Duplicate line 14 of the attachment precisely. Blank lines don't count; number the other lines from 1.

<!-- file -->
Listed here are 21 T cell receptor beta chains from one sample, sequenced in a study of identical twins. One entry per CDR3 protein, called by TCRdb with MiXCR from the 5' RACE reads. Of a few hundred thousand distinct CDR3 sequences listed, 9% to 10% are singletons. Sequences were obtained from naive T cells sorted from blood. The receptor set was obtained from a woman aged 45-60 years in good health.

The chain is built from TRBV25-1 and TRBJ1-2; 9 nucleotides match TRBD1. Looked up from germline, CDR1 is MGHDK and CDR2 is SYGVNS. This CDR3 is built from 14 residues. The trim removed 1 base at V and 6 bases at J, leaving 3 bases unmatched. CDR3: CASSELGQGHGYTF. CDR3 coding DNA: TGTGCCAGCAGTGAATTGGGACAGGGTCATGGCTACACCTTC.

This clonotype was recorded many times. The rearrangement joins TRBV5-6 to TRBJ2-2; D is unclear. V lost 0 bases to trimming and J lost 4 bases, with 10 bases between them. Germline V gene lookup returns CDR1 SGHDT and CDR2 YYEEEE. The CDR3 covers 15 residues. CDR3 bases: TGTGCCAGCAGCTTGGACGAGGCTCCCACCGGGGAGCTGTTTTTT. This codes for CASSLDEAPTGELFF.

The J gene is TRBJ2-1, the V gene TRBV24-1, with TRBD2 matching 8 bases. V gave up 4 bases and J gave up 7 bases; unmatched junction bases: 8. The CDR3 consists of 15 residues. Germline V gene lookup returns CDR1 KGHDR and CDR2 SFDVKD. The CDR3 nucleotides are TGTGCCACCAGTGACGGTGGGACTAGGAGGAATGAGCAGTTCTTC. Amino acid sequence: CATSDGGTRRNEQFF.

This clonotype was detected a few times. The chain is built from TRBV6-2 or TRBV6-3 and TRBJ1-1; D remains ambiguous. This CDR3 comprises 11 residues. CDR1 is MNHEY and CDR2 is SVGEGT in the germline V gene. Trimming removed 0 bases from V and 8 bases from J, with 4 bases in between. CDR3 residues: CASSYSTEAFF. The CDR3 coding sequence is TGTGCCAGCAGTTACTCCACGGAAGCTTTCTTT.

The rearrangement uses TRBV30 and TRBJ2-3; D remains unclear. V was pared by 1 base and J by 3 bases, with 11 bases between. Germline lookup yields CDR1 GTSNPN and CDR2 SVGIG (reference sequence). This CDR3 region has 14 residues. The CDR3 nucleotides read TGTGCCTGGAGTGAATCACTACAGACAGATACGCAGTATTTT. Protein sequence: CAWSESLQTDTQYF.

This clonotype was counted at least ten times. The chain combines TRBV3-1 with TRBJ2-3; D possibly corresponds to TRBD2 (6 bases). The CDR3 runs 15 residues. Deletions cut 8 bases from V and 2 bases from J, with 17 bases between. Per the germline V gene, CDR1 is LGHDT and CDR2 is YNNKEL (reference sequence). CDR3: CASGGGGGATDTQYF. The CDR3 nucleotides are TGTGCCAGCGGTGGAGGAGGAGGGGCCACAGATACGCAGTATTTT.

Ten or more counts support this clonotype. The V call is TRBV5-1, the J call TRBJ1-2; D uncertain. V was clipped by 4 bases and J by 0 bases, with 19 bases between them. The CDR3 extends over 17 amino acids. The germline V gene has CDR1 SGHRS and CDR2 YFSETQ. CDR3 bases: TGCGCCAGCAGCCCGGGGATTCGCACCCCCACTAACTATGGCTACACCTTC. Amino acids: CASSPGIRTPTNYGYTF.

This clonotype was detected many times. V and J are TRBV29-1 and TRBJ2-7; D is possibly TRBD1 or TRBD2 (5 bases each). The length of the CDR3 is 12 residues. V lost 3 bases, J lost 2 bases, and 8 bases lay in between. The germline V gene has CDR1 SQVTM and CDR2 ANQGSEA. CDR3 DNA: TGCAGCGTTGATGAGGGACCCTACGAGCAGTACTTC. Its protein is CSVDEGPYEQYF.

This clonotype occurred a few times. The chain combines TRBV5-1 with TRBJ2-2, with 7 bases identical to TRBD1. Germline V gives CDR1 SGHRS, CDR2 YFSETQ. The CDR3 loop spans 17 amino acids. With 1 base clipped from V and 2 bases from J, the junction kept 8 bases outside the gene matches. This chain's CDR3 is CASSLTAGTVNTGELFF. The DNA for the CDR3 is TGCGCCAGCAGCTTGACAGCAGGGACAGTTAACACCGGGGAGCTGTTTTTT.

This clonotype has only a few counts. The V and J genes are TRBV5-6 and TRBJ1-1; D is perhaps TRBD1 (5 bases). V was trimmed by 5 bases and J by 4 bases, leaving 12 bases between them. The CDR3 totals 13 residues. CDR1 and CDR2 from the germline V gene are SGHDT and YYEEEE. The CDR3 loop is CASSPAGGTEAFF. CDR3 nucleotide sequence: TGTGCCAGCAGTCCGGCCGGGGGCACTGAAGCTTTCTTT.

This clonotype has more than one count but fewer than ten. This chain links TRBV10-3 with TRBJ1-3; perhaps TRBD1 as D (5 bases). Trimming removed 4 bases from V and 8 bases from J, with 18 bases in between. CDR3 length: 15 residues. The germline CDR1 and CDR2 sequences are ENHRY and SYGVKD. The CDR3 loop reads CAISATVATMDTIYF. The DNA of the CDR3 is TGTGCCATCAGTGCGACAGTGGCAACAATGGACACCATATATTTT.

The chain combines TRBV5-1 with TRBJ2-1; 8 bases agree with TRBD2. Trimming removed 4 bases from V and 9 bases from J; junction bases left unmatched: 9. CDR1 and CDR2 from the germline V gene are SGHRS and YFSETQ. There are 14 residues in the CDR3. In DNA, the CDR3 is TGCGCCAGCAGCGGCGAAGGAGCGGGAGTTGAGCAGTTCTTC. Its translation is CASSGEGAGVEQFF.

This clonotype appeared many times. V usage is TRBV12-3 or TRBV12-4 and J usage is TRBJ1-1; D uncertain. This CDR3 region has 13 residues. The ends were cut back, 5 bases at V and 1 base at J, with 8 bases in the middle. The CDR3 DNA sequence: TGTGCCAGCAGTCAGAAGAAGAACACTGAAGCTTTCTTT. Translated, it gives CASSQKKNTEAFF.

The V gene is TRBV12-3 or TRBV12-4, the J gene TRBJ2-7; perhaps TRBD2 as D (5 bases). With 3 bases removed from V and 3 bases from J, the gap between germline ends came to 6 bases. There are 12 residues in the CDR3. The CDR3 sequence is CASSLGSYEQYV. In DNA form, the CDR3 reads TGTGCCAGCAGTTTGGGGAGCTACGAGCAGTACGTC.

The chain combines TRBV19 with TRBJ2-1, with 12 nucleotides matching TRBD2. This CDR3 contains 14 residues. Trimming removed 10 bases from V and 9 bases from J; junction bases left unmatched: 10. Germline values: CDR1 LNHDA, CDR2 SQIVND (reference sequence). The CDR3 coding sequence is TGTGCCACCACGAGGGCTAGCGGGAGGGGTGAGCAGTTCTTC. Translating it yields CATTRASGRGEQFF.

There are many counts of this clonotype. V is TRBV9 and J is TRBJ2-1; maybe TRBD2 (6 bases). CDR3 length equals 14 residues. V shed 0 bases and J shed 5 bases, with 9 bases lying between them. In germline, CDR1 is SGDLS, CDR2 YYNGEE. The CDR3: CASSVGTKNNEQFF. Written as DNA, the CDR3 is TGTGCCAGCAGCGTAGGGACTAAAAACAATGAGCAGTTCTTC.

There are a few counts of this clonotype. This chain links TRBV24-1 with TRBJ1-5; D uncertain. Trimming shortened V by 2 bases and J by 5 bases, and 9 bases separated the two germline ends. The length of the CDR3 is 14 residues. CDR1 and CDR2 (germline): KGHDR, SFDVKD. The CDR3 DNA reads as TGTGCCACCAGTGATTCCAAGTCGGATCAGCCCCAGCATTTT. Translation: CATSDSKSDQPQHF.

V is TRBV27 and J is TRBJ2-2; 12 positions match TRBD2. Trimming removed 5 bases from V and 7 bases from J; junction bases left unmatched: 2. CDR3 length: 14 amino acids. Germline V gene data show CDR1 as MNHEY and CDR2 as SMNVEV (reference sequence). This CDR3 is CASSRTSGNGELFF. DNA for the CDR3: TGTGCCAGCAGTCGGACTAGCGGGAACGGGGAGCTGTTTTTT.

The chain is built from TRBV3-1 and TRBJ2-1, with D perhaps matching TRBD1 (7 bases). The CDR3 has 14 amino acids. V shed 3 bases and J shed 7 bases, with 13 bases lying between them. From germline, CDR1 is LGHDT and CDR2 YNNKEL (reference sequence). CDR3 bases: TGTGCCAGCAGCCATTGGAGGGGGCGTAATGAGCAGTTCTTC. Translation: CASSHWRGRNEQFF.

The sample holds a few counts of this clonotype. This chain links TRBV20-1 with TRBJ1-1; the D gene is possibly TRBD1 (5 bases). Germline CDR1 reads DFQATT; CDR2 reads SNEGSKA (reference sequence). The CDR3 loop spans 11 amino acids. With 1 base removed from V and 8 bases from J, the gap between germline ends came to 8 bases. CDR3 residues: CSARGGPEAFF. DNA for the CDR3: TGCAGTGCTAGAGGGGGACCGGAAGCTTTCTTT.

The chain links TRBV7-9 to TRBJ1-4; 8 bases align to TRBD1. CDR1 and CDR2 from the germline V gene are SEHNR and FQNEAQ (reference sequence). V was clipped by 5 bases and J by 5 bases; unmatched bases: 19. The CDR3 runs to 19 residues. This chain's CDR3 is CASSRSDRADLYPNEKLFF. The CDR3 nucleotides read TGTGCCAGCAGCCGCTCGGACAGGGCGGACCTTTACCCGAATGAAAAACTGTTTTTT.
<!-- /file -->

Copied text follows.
This clonotype appeared many times. V usage is TRBV12-3 or TRBV12-4 and J usage is TRBJ1-1; D uncertain. This CDR3 region has 13 residues. The ends were cut back, 5 bases at V and 1 base at J, with 8 bases in the middle. The CDR3 DNA sequence: TGTGCCAGCAGTCAGAAGAAGAACACTGAAGCTTTCTTT. Translated, it gives CASSQKKNTEAFF.